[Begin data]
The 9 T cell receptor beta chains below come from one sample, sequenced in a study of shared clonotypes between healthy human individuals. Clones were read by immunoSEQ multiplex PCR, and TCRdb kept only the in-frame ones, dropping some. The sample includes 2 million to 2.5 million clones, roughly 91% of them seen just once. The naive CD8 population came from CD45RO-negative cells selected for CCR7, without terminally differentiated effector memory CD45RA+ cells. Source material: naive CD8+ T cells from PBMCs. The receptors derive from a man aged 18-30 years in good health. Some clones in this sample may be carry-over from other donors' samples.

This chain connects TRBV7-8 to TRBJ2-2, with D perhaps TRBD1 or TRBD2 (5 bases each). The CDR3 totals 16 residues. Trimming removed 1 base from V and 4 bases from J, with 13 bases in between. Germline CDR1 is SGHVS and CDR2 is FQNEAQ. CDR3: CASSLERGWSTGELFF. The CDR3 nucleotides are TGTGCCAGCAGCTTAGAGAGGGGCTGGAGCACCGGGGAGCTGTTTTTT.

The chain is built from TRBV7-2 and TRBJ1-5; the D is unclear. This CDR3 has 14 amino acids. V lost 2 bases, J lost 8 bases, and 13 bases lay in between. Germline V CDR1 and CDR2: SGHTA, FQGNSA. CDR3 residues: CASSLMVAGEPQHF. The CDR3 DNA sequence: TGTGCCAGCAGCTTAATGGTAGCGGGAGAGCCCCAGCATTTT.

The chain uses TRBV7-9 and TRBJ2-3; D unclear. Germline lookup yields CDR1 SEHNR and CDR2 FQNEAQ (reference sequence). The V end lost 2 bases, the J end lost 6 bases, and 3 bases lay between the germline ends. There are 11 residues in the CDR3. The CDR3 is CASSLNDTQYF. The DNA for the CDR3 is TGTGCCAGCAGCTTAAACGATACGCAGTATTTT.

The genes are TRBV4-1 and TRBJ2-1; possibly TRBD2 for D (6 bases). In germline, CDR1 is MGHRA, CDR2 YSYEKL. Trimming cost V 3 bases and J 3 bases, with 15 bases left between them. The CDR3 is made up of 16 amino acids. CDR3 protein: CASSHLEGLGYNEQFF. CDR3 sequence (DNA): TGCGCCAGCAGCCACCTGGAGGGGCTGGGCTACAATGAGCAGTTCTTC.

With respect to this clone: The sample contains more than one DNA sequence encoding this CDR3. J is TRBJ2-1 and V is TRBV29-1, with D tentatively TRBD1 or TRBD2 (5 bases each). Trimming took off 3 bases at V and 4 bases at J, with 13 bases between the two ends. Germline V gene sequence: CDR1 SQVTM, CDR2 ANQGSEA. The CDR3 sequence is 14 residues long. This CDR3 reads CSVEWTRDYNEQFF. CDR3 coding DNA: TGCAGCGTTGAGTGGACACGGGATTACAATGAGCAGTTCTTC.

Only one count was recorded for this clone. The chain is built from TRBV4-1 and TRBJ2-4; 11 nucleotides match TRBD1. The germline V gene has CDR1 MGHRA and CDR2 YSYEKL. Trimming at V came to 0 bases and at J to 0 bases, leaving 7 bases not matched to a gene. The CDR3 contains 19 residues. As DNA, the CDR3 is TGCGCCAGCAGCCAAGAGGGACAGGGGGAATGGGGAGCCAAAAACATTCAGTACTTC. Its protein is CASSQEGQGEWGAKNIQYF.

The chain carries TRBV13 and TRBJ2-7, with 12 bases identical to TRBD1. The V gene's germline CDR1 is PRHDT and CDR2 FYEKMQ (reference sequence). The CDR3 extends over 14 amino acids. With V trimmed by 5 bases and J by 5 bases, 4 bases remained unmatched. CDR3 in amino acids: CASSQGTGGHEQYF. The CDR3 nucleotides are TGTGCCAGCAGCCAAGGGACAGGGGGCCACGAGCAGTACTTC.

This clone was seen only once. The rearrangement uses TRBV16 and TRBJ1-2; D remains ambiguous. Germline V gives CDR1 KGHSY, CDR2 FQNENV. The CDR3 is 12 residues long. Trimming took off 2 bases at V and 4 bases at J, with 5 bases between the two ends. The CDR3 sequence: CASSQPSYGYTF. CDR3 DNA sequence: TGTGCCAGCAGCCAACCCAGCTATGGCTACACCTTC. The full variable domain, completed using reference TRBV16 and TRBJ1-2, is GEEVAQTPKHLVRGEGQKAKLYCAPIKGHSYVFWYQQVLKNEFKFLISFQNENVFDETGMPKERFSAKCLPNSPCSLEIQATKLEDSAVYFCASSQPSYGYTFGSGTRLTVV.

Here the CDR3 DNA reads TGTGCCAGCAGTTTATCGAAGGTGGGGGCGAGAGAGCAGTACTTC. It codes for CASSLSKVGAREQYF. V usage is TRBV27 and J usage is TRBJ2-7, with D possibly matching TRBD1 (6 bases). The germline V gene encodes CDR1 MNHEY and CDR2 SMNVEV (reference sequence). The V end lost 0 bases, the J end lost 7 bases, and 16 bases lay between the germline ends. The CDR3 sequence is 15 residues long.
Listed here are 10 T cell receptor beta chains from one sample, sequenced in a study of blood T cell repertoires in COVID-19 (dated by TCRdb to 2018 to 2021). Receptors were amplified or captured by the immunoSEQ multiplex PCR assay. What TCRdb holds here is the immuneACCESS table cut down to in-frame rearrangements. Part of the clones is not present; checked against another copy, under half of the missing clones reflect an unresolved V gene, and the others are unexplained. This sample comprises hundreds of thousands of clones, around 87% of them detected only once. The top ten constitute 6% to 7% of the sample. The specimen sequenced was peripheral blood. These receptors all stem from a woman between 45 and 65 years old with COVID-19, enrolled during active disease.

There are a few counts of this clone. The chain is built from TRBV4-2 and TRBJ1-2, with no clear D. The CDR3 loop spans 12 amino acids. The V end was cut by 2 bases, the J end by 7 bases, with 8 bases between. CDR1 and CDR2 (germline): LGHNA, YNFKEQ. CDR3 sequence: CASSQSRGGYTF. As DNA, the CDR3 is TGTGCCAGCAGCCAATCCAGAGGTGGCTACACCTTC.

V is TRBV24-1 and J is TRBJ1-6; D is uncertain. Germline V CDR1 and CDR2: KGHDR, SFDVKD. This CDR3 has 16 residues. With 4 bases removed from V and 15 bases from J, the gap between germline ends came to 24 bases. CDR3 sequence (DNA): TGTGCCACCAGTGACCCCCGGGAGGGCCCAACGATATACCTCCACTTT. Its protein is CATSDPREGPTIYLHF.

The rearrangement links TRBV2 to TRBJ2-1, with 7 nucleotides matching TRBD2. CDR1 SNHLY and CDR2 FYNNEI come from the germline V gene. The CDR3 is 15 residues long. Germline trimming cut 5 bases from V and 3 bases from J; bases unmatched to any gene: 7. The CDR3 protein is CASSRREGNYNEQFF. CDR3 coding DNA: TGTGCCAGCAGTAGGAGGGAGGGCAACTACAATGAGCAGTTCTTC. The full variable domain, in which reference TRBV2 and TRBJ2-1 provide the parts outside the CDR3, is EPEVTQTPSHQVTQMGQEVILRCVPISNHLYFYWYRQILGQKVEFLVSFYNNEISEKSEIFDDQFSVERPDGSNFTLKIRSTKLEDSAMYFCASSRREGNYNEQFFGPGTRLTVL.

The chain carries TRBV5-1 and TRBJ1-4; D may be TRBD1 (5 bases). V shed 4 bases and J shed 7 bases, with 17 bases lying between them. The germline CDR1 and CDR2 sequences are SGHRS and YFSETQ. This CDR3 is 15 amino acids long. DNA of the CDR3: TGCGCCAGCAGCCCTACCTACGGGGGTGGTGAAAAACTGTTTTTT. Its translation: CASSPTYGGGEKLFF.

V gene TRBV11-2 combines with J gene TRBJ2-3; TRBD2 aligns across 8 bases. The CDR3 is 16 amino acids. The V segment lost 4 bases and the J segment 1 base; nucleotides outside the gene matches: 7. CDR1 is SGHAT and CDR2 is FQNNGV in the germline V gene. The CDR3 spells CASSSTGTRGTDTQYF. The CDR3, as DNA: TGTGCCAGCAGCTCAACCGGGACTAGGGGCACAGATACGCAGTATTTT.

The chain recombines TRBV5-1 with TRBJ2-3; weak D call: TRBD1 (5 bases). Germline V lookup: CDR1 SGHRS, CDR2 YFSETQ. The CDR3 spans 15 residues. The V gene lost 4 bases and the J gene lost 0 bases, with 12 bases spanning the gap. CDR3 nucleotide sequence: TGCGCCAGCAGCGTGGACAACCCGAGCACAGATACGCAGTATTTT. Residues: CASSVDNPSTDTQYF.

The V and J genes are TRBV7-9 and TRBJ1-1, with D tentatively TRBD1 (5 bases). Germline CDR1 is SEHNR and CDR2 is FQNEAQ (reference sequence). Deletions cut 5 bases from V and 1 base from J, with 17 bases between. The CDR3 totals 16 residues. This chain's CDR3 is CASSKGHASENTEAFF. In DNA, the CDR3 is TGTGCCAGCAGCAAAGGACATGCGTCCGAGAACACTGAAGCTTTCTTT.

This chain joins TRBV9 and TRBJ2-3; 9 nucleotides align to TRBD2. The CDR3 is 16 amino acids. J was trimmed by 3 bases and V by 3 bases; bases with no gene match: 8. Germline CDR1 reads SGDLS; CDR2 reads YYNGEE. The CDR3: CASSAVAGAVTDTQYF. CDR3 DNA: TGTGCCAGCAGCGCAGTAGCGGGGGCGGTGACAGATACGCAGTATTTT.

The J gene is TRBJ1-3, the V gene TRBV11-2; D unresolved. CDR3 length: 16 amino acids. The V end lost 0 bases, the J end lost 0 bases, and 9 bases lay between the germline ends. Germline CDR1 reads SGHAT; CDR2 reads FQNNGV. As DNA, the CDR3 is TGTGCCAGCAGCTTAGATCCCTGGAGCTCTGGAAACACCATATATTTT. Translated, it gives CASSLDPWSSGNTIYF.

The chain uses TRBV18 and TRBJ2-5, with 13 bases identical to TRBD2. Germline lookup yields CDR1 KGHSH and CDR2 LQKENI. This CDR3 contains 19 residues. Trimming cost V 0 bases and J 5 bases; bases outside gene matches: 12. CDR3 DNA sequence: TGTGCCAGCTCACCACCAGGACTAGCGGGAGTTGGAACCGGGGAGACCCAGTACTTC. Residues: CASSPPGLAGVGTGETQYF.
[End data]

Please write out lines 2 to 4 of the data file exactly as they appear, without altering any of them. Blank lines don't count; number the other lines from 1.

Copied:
This chain connects TRBV7-8 to TRBJ2-2, with D perhaps TRBD1 or TRBD2 (5 bases each). The CDR3 totals 16 residues. Trimming removed 1 base from V and 4 bases from J, with 13 bases in between. Germline CDR1 is SGHVS and CDR2 is FQNEAQ. CDR3: CASSLERGWSTGELFF. The CDR3 nucleotides are TGTGCCAGCAGCTTAGAGAGGGGCTGGAGCACCGGGGAGCTGTTTTTT.

The chain is built from TRBV7-2 and TRBJ1-5; the D is unclear. This CDR3 has 14 amino acids. V lost 2 bases, J lost 8 bases, and 13 bases lay in between. Germline V CDR1 and CDR2: SGHTA, FQGNSA. CDR3 residues: CASSLMVAGEPQHF. The CDR3 DNA sequence: TGTGCCAGCAGCTTAATGGTAGCGGGAGAGCCCCAGCATTTT.

The chain uses TRBV7-9 and TRBJ2-3; D unclear. Germline lookup yields CDR1 SEHNR and CDR2 FQNEAQ (reference sequence). The V end lost 2 bases, the J end lost 6 bases, and 3 bases lay between the germline ends. There are 11 residues in the CDR3. The CDR3 is CASSLNDTQYF. The DNA for the CDR3 is TGTGCCAGCAGCTTAAACGATACGCAGTATTTT.